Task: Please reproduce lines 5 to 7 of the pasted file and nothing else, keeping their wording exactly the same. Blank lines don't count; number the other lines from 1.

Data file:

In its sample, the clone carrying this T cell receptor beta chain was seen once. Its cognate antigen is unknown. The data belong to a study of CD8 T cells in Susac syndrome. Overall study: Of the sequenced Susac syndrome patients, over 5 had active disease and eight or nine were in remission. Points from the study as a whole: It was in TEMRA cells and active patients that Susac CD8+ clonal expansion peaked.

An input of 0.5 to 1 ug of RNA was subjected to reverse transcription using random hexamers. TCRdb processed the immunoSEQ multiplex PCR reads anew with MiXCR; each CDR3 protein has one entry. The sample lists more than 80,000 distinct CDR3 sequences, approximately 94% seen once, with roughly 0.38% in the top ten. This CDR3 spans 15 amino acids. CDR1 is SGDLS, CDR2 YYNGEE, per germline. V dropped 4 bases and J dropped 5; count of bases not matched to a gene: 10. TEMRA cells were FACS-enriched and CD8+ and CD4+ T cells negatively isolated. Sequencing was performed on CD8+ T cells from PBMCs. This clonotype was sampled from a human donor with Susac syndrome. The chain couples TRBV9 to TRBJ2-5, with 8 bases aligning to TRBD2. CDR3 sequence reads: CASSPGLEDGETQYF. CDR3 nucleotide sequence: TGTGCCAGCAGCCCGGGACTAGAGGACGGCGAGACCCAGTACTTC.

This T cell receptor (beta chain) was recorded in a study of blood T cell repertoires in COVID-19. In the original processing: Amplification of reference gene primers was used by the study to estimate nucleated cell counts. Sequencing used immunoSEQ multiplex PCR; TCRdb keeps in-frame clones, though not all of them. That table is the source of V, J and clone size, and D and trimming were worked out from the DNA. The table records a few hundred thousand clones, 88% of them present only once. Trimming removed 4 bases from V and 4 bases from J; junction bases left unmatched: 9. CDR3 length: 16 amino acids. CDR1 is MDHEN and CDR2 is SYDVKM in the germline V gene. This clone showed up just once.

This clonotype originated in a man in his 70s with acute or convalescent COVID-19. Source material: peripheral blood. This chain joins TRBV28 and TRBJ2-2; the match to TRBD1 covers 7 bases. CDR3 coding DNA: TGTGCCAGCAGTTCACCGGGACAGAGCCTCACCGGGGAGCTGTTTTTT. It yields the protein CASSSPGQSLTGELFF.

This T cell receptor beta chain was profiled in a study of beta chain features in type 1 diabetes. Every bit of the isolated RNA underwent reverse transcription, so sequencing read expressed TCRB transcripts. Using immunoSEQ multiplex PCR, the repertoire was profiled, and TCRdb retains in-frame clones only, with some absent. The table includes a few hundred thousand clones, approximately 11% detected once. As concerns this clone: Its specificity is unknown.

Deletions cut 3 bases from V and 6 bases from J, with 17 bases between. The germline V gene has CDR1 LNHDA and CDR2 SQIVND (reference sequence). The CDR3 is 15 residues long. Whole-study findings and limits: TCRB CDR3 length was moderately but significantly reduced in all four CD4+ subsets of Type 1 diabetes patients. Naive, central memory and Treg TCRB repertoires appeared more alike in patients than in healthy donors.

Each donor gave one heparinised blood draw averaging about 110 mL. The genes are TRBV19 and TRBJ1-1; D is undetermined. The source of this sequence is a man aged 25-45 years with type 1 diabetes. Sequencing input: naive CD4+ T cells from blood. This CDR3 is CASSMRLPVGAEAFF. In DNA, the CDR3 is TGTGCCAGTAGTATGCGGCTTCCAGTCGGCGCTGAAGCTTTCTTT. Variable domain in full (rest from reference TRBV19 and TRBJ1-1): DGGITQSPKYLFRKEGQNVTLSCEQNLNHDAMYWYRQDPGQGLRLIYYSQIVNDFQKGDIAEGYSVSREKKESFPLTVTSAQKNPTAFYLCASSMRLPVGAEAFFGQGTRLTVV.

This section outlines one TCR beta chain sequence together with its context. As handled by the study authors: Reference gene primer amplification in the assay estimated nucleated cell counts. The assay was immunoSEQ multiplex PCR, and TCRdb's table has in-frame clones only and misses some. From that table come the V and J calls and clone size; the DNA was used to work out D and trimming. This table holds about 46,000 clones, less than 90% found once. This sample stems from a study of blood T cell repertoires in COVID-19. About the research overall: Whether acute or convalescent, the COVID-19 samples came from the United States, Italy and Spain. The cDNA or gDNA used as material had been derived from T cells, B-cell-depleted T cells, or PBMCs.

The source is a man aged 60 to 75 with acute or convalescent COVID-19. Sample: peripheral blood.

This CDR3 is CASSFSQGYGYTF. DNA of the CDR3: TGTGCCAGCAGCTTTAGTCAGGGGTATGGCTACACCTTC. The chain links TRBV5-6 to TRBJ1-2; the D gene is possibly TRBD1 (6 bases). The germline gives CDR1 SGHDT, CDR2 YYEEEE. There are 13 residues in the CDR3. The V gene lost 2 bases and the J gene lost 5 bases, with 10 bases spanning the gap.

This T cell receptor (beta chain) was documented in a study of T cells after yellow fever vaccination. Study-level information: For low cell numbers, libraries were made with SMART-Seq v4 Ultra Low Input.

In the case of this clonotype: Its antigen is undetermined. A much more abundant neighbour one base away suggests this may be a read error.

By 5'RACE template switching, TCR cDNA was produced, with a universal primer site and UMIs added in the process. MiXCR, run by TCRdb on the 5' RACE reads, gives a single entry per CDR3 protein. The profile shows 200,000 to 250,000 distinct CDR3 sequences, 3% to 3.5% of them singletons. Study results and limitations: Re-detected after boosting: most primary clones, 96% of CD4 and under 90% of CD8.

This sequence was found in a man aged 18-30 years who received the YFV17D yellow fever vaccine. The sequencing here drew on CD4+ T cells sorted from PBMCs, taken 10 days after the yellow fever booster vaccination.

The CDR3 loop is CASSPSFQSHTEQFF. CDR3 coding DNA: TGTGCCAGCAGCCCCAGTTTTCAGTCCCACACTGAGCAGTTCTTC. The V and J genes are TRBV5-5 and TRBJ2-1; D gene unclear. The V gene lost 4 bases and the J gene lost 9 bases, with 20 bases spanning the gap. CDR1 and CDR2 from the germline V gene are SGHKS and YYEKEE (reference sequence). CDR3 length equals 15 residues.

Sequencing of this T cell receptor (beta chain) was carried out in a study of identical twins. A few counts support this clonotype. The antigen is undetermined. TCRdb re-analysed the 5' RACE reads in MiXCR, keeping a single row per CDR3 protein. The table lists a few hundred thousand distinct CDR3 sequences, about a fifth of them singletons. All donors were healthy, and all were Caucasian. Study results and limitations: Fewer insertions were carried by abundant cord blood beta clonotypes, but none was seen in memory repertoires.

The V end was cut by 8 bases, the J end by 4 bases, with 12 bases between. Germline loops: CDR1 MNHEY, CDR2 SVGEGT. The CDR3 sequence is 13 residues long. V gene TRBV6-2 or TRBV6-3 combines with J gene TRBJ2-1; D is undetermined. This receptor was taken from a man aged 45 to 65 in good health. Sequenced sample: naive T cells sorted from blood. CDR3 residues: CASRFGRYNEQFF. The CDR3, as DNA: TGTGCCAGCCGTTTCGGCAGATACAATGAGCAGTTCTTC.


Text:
This T cell receptor beta chain was profiled in a study of beta chain features in type 1 diabetes. Every bit of the isolated RNA underwent reverse transcription, so sequencing read expressed TCRB transcripts. Using immunoSEQ multiplex PCR, the repertoire was profiled, and TCRdb retains in-frame clones only, with some absent. The table includes a few hundred thousand clones, approximately 11% detected once. As concerns this clone: Its specificity is unknown.

Deletions cut 3 bases from V and 6 bases from J, with 17 bases between. The germline V gene has CDR1 LNHDA and CDR2 SQIVND (reference sequence). The CDR3 is 15 residues long. Whole-study findings and limits: TCRB CDR3 length was moderately but significantly reduced in all four CD4+ subsets of Type 1 diabetes patients. Naive, central memory and Treg TCRB repertoires appeared more alike in patients than in healthy donors.

Each donor gave one heparinised blood draw averaging about 110 mL. The genes are TRBV19 and TRBJ1-1; D is undetermined. The source of this sequence is a man aged 25-45 years with type 1 diabetes. Sequencing input: naive CD4+ T cells from blood. This CDR3 is CASSMRLPVGAEAFF. In DNA, the CDR3 is TGTGCCAGTAGTATGCGGCTTCCAGTCGGCGCTGAAGCTTTCTTT. Variable domain in full (rest from reference TRBV19 and TRBJ1-1): DGGITQSPKYLFRKEGQNVTLSCEQNLNHDAMYWYRQDPGQGLRLIYYSQIVNDFQKGDIAEGYSVSREKKESFPLTVTSAQKNPTAFYLCASSMRLPVGAEAFFGQGTRLTVV.